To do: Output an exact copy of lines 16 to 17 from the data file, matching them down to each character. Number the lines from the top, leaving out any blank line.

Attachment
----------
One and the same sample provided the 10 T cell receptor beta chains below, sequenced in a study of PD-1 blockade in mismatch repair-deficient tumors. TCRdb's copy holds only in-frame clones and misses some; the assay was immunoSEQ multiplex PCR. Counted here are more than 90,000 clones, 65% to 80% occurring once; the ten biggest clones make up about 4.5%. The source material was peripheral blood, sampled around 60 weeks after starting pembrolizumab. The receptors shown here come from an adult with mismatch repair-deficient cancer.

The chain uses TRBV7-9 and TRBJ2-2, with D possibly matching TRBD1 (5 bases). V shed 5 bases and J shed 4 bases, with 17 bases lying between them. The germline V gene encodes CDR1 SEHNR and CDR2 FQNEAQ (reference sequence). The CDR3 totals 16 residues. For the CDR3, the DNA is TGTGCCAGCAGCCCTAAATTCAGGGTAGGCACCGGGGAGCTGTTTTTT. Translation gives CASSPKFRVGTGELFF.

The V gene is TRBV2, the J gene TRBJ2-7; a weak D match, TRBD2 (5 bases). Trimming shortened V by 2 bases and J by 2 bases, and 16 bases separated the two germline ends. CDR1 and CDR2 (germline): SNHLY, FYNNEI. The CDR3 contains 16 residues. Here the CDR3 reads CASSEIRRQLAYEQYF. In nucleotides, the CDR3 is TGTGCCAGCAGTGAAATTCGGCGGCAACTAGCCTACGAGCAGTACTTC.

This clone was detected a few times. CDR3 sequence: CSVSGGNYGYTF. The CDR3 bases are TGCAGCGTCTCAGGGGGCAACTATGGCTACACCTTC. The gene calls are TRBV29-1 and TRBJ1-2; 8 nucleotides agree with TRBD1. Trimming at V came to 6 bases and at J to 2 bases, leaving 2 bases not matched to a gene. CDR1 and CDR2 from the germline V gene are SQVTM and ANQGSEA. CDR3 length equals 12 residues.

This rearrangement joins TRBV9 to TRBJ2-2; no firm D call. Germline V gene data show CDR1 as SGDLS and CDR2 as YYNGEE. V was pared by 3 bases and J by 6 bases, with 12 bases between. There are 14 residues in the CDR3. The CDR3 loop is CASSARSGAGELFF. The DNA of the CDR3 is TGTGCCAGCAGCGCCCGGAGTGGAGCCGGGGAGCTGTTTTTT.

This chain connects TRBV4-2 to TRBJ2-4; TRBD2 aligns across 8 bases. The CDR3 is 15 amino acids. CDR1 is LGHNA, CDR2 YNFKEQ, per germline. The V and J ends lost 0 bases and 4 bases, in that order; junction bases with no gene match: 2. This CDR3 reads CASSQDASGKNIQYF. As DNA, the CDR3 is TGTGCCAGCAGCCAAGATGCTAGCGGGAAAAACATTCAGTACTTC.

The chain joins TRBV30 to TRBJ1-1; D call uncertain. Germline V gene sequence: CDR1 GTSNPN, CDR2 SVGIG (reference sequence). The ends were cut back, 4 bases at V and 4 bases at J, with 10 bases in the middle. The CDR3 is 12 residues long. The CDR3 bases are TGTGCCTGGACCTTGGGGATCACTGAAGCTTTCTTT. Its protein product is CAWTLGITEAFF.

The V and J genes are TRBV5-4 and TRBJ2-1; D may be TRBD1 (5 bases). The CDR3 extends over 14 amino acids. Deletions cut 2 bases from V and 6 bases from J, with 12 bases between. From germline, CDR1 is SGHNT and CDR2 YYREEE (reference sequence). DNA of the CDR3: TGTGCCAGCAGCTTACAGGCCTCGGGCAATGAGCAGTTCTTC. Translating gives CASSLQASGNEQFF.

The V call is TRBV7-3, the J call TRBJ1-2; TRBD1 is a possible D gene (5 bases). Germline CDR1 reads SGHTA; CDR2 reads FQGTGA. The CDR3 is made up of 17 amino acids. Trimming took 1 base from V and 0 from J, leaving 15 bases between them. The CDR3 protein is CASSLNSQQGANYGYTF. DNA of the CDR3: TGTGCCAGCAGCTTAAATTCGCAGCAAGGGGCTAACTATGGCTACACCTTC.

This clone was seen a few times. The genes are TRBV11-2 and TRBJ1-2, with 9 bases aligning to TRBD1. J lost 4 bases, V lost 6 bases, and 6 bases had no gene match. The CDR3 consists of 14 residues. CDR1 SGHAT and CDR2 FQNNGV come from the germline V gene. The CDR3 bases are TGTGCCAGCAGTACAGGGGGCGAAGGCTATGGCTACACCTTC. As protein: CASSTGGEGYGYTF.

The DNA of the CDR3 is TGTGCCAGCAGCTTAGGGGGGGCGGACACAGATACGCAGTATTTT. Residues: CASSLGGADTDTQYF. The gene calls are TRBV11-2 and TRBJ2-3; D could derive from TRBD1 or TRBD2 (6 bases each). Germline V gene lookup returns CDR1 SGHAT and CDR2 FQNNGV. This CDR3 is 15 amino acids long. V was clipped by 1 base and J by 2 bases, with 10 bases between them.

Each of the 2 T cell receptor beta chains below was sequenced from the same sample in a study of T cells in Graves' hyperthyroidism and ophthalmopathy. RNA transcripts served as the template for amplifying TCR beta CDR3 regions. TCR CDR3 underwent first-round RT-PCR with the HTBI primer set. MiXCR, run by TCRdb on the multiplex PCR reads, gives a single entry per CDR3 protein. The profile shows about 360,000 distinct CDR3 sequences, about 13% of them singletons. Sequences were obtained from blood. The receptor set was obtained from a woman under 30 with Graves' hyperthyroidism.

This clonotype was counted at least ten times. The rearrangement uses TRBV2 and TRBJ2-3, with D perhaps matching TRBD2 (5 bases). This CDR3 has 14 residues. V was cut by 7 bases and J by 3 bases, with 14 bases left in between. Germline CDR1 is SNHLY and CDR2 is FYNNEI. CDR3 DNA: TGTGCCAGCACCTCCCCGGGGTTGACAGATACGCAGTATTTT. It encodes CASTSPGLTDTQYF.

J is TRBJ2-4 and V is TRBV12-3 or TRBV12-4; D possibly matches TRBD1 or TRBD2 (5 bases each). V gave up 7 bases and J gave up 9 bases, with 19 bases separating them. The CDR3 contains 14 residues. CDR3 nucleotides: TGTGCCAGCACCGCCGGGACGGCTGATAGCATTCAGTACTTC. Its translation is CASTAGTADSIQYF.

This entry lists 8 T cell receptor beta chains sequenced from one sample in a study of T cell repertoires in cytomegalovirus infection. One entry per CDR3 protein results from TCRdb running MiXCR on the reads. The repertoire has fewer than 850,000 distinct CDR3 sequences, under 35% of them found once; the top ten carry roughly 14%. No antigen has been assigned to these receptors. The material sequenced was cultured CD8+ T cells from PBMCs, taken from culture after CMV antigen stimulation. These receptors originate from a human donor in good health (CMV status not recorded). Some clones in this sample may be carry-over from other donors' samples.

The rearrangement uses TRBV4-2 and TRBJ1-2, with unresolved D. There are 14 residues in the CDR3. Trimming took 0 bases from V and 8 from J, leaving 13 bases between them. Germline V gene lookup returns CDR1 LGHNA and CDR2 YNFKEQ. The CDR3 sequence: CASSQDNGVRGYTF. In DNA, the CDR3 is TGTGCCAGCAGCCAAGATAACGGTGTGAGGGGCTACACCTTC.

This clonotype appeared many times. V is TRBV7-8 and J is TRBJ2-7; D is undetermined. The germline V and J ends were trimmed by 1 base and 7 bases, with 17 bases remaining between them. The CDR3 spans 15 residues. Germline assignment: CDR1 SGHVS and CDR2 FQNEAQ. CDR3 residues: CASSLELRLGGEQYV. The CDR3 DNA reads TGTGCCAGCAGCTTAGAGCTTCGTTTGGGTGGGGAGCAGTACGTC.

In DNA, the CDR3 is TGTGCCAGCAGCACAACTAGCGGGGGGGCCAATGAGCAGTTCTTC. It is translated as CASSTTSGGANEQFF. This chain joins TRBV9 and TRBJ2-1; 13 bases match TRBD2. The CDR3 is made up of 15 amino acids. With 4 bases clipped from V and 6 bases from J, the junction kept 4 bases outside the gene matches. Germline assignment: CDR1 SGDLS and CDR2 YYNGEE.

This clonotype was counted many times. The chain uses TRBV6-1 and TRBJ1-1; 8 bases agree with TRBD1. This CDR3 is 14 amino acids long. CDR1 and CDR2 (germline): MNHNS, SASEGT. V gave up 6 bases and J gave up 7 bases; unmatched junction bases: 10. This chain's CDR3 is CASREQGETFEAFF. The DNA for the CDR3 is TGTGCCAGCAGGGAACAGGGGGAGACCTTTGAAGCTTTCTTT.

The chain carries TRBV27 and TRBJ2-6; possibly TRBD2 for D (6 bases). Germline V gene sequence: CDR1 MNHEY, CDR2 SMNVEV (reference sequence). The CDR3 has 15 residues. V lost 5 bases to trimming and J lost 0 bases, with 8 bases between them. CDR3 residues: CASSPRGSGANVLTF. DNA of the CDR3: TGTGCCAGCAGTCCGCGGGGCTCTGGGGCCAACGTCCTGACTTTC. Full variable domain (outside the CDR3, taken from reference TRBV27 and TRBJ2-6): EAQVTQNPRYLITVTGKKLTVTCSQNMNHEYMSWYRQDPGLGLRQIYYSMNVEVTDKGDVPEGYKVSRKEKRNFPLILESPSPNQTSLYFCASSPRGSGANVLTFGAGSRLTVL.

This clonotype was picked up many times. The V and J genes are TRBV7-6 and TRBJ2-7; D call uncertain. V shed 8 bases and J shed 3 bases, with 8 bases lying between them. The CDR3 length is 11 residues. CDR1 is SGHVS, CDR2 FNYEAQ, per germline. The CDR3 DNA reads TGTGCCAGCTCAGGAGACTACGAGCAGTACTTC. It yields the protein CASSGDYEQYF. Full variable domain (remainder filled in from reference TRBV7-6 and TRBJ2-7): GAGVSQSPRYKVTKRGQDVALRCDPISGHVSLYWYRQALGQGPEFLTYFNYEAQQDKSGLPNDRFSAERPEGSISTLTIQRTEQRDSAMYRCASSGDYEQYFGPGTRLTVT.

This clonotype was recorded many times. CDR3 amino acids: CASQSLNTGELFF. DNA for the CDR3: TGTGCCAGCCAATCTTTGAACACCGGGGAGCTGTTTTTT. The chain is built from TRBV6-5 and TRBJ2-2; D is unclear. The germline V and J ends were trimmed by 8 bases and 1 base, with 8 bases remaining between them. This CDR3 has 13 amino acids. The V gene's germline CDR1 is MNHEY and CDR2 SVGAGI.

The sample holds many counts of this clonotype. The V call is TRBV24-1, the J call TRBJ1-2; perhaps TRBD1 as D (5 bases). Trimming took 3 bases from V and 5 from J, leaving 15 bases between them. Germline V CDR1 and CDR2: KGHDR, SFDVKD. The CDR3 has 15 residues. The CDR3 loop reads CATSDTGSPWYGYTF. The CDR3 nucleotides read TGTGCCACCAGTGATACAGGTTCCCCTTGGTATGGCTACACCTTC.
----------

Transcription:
The rearrangement uses TRBV4-2 and TRBJ1-2, with unresolved D. There are 14 residues in the CDR3. Trimming took 0 bases from V and 8 from J, leaving 13 bases between them. Germline V gene lookup returns CDR1 LGHNA and CDR2 YNFKEQ. The CDR3 sequence: CASSQDNGVRGYTF. In DNA, the CDR3 is TGTGCCAGCAGCCAAGATAACGGTGTGAGGGGCTACACCTTC.

This clonotype appeared many times. V is TRBV7-8 and J is TRBJ2-7; D is undetermined. The germline V and J ends were trimmed by 1 base and 7 bases, with 17 bases remaining between them. The CDR3 spans 15 residues. Germline assignment: CDR1 SGHVS and CDR2 FQNEAQ. CDR3 residues: CASSLELRLGGEQYV. The CDR3 DNA reads TGTGCCAGCAGCTTAGAGCTTCGTTTGGGTGGGGAGCAGTACGTC.